Bulletins

Toronto Police Accountability Bulletin No. 125, September 21, 2020.

September 21st 2020

1. Ontario Human Rights Commission report on racial profiling by Toronto police
2. Toronto Police Service Board an impediment to police change
3. Reviewing the recently filed 2020 line-by-line police budget
4. Police discipline system: broken
5. Settlement on class action G20 lawsuit
6. Toronto’s Anti-Black Racism Advisory Council

Toronto Police Accountability Bulletin No. 125, September 21, 2020.
This Bulletin is published by the Toronto Police Accountability Coalition (TPAC), a group of individuals and organizations in Toronto interested in police policies and procedures, and in making police more accountable to the community they are committed to serving. Our website is http://www.tpac.ca
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In this issue:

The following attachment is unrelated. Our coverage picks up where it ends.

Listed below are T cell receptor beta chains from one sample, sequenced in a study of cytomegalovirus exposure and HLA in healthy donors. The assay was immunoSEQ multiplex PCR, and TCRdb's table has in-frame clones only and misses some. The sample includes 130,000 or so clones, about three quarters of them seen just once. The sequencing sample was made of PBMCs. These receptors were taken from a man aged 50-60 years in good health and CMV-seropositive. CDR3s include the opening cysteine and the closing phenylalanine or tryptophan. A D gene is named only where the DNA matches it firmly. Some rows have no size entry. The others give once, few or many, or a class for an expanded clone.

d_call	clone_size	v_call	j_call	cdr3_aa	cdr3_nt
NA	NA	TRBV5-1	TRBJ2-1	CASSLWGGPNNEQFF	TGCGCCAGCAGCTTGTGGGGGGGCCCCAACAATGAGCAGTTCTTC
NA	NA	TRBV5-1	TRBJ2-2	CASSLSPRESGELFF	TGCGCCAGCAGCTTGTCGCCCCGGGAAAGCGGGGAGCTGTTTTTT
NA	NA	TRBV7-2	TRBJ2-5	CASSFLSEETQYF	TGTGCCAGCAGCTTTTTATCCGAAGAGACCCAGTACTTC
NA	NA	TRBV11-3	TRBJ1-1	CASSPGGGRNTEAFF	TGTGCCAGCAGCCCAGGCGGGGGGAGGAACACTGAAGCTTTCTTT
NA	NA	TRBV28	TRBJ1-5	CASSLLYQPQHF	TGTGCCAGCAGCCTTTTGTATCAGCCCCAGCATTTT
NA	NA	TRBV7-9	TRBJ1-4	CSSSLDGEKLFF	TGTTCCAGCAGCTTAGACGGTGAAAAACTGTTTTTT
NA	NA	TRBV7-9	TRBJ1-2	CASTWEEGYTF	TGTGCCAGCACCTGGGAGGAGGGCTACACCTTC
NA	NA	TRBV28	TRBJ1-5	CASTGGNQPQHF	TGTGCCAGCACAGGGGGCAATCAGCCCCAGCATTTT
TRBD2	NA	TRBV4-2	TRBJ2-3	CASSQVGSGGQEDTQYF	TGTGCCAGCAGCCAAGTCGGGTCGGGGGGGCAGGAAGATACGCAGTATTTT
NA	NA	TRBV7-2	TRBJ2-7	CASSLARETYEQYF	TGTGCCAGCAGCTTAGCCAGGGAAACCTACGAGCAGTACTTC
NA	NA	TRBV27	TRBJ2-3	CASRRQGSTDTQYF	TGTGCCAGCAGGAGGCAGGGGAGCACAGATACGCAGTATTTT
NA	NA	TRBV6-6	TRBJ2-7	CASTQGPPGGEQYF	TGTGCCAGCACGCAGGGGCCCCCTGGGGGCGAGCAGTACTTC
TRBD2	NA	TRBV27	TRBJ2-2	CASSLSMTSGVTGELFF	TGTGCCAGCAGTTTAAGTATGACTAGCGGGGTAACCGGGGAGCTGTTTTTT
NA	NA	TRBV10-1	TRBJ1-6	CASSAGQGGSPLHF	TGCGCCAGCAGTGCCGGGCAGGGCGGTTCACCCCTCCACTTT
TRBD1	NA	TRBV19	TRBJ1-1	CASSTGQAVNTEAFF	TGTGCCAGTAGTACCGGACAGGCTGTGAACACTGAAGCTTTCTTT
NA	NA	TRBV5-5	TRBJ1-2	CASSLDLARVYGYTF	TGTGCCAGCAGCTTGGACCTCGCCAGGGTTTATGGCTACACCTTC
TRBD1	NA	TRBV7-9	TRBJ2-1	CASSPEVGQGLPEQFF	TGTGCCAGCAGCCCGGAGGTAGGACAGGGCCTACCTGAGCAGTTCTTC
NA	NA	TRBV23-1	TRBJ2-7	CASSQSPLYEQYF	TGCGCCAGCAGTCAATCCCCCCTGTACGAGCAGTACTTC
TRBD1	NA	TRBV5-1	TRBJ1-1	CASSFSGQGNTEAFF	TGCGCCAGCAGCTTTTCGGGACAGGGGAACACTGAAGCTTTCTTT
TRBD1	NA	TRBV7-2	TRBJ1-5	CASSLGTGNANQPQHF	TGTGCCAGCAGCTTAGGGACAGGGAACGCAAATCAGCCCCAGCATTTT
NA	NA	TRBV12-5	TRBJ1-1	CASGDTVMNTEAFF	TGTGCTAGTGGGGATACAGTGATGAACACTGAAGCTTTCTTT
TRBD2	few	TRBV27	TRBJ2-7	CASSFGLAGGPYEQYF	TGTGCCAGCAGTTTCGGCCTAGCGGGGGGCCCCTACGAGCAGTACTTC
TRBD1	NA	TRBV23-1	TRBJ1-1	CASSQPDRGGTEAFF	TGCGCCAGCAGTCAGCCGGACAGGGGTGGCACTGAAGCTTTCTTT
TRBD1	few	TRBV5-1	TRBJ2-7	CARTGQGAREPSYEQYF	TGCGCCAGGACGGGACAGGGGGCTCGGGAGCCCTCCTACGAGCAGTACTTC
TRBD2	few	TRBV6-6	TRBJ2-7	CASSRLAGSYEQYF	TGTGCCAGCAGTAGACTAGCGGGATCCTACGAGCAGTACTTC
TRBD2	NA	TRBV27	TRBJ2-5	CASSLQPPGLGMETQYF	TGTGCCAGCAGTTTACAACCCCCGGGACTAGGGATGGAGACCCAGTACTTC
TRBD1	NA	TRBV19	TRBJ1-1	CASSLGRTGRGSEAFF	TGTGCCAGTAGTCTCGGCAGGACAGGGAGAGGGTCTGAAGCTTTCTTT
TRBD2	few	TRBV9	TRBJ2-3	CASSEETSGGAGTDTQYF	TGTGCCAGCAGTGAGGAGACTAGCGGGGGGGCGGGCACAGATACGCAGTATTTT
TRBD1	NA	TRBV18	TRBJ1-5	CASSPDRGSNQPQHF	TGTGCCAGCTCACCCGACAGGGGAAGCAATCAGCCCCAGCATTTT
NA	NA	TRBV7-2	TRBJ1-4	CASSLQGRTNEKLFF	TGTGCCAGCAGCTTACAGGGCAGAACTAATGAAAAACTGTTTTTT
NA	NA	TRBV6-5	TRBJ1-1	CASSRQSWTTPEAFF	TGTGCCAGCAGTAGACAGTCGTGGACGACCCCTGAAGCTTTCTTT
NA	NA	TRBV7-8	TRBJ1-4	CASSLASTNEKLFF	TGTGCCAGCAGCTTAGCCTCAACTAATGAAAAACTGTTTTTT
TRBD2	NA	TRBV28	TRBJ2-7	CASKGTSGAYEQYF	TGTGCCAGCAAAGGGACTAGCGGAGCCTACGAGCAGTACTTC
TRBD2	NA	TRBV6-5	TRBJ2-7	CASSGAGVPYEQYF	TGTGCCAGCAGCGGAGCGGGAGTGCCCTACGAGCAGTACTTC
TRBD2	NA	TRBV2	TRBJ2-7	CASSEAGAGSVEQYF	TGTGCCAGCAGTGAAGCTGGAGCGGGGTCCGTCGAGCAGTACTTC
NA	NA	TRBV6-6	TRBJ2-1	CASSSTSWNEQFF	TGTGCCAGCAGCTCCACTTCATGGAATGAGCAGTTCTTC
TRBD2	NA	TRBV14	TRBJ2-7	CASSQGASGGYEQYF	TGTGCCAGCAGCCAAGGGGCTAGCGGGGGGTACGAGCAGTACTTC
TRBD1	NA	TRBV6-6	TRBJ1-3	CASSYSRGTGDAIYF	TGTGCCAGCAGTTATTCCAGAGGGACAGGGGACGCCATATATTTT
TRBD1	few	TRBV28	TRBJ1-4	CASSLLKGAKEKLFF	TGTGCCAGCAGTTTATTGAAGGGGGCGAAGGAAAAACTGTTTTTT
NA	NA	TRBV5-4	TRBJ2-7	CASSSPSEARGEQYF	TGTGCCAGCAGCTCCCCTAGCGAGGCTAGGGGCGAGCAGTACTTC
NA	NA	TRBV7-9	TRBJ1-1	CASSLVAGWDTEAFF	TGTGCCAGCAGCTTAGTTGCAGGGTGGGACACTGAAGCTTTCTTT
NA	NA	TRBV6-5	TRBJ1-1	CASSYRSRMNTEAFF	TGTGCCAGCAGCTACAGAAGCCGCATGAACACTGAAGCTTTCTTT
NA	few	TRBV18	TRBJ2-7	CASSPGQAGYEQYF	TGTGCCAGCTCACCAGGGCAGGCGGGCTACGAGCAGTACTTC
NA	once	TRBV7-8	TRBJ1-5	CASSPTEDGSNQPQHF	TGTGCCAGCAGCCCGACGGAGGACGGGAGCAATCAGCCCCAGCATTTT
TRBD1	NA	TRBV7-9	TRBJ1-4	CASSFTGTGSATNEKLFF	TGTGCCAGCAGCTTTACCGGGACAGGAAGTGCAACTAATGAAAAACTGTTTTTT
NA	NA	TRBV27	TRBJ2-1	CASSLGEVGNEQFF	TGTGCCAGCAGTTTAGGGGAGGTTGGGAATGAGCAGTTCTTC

1. Ontario Human Rights Commission report on racial profiling by Toronto police
2. Toronto Police Service Board an impediment to police change
3. Reviewing the recently filed 2020 line-by-line police budget
4. Police discipline system: broken
5. Settlement on class action G20 lawsuit
6. Toronto’s Anti-Black Racism Advisory Council
7. Subscribe to the Bulletin


1. Ontario Human Rights Commission report on racial profiling by Toronto police

This report reviewed the less serious cases from 2013 - 2017 where Toronto Police had a great deal to discretion to ignore an offence, to request the person cease an activity, provide a formal warning, make a pre-charge diversion, or charge with a criminal offence. Nine different kinds of offences were reviewed: failure to comply with a condition; obstruct justice; assault police; utter threats against the police; cannabis possession; other illegal drug possession; out-of-sight driving offences (where the offence is not discovered until after the driver is stopped; disturbing the peace; trespassing.

It was found that the charge rate against Black persons was 3.9 times higher than against White persons. Charges rates were even higher for Blacks in cases of obstruct justice, cannabis possession, and out-of-sight driving offences. Even more remarkable, cases against Blacks were less likely to result in conviction than against Whites, indicating the low quality of the charges against Blacks, and Blacks have more charges withdrawn than Whites. Only 20 per cent of charges result in convictions.